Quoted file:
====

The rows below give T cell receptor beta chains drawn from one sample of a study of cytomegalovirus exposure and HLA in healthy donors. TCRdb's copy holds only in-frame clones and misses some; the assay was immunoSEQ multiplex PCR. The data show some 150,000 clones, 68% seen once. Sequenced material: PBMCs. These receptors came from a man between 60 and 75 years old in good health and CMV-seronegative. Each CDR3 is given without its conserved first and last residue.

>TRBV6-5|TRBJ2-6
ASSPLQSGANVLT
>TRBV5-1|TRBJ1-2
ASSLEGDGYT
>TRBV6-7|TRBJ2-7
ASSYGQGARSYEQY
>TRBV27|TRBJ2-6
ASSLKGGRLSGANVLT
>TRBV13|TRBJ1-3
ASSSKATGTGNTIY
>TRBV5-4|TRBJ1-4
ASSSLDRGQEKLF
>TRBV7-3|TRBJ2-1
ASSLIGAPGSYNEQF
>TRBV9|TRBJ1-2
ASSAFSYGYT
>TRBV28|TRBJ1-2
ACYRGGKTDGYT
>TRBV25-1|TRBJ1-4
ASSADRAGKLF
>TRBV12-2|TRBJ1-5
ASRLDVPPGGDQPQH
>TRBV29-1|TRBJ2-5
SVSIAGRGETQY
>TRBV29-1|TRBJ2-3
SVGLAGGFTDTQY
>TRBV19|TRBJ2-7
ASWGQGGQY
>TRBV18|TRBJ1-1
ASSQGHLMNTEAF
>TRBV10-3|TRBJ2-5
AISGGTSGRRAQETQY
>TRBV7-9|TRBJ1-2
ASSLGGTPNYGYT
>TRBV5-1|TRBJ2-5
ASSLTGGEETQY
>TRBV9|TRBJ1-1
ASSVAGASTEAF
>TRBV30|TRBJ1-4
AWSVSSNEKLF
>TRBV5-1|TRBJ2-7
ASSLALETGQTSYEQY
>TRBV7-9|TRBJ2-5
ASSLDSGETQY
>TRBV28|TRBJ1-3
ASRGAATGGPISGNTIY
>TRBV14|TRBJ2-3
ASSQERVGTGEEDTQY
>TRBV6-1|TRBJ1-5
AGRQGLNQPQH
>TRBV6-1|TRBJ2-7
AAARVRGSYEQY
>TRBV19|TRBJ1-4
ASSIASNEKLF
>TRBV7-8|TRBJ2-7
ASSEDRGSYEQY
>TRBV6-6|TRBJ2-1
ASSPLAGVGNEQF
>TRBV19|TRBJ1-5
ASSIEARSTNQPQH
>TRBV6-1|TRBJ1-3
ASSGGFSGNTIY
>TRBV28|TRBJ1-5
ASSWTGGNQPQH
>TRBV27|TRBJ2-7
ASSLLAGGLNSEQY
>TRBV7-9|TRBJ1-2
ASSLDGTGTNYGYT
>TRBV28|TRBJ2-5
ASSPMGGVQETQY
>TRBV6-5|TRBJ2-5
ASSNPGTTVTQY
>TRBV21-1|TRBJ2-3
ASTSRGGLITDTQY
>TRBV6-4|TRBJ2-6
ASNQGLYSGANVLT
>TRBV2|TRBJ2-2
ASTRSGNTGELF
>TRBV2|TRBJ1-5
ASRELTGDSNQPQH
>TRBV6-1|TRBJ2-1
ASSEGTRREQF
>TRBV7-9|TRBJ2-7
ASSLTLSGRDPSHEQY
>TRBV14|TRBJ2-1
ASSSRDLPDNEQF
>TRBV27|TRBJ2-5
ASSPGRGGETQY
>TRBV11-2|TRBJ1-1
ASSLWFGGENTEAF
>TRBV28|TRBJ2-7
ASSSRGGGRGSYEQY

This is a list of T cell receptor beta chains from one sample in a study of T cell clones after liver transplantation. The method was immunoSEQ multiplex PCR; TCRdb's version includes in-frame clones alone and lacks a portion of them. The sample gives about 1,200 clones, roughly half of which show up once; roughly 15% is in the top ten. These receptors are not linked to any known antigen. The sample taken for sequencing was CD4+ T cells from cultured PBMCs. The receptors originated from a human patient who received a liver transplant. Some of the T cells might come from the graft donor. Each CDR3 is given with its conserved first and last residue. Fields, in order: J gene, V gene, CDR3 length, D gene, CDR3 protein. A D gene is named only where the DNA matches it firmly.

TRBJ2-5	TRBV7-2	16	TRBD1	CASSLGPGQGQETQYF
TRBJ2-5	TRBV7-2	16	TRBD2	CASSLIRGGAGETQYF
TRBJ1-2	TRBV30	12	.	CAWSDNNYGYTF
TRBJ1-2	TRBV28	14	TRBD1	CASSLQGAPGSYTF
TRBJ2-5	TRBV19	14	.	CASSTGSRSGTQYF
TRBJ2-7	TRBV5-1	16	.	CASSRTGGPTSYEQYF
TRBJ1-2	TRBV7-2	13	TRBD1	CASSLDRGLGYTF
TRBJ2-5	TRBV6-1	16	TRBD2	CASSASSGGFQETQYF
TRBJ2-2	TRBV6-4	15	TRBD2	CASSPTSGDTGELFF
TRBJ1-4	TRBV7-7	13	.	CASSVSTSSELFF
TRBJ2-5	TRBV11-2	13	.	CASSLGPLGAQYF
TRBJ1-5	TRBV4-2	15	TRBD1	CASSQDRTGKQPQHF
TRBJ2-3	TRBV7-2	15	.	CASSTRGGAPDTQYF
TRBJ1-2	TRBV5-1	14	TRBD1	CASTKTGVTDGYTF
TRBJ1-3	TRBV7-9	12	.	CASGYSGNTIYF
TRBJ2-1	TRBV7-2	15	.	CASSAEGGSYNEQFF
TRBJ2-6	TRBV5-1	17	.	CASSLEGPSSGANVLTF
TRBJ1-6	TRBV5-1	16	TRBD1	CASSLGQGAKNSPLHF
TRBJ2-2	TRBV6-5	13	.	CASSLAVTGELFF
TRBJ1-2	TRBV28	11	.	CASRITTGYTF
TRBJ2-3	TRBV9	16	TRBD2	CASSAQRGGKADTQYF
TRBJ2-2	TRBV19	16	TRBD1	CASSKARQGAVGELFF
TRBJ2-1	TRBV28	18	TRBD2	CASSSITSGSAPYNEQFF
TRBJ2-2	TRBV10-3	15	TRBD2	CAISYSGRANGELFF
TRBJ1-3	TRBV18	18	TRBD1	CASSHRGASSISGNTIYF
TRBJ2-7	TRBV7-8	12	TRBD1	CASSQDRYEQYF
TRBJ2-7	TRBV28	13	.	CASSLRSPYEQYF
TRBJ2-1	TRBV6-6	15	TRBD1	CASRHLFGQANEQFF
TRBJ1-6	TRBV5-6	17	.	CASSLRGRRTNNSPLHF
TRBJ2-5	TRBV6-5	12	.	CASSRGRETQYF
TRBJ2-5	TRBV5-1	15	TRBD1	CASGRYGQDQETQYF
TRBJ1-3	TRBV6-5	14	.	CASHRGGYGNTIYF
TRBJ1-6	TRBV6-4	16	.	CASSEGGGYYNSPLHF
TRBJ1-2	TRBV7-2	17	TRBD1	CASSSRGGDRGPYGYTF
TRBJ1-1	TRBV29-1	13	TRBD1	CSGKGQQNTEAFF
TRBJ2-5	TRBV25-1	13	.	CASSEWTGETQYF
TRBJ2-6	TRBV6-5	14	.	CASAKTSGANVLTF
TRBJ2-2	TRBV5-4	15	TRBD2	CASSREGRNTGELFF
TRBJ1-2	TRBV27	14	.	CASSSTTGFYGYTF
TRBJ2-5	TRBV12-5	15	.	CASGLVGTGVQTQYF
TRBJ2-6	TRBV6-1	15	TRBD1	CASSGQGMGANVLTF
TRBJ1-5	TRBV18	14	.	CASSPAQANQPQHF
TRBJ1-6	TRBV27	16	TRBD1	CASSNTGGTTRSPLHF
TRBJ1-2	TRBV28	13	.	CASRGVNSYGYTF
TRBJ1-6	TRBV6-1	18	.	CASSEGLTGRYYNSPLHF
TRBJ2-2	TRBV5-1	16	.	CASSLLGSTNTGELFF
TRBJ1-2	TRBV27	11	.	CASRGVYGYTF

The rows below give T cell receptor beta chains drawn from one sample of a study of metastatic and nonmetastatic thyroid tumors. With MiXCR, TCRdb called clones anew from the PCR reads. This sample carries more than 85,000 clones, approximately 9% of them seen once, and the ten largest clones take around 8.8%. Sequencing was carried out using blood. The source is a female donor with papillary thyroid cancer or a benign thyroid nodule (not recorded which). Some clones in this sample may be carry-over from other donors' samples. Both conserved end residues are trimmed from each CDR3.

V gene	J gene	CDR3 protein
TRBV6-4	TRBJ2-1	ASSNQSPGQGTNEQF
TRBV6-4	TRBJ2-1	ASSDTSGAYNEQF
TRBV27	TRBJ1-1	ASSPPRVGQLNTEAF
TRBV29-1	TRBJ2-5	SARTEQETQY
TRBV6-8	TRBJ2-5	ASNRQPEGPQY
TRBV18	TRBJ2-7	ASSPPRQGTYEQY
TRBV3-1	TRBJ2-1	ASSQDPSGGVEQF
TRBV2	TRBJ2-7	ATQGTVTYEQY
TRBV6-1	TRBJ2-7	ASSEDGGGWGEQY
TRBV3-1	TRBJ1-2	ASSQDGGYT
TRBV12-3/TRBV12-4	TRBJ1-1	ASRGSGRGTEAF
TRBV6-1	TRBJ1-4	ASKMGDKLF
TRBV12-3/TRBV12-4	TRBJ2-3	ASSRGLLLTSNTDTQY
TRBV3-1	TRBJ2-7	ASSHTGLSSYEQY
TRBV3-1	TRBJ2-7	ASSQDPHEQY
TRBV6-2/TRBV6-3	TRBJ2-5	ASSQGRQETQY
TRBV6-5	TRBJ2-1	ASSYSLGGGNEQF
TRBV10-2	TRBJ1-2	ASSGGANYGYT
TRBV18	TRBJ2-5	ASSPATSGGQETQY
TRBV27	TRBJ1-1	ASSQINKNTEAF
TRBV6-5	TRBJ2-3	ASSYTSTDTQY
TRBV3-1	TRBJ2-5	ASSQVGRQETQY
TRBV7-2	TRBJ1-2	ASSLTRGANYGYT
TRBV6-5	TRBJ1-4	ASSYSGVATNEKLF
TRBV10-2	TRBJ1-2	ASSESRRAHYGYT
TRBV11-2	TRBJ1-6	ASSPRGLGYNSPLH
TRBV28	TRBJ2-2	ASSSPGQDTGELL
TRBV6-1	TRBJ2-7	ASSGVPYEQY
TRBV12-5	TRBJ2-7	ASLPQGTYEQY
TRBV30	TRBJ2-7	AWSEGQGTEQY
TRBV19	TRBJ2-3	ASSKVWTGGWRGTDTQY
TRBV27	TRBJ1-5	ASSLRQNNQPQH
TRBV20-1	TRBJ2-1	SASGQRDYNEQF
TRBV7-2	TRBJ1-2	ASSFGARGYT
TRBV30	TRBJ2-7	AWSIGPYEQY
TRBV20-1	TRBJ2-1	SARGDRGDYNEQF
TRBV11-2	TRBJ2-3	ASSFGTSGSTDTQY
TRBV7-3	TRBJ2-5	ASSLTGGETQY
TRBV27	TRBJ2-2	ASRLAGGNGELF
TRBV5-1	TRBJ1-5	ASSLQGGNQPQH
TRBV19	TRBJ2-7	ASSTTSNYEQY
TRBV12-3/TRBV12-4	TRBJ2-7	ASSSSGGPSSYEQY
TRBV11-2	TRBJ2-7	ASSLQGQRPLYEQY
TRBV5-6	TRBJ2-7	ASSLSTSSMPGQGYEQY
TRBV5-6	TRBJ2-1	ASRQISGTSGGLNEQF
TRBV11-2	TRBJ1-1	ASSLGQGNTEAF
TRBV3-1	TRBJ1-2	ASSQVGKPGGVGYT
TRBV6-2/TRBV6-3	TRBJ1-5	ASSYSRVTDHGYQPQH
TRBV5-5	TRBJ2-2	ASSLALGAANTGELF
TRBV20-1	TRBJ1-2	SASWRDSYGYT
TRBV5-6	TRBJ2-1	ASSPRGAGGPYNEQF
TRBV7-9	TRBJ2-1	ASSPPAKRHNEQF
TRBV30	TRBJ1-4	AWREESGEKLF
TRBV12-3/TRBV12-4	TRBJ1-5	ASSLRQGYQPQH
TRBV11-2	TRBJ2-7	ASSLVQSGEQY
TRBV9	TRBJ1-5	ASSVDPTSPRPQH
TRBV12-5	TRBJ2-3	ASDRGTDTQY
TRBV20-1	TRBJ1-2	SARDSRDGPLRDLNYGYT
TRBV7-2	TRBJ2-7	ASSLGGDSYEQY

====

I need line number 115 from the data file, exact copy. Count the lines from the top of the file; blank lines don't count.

TRBJ2-3	TRBV9	16	TRBD2	CASSAQRGGKADTQYF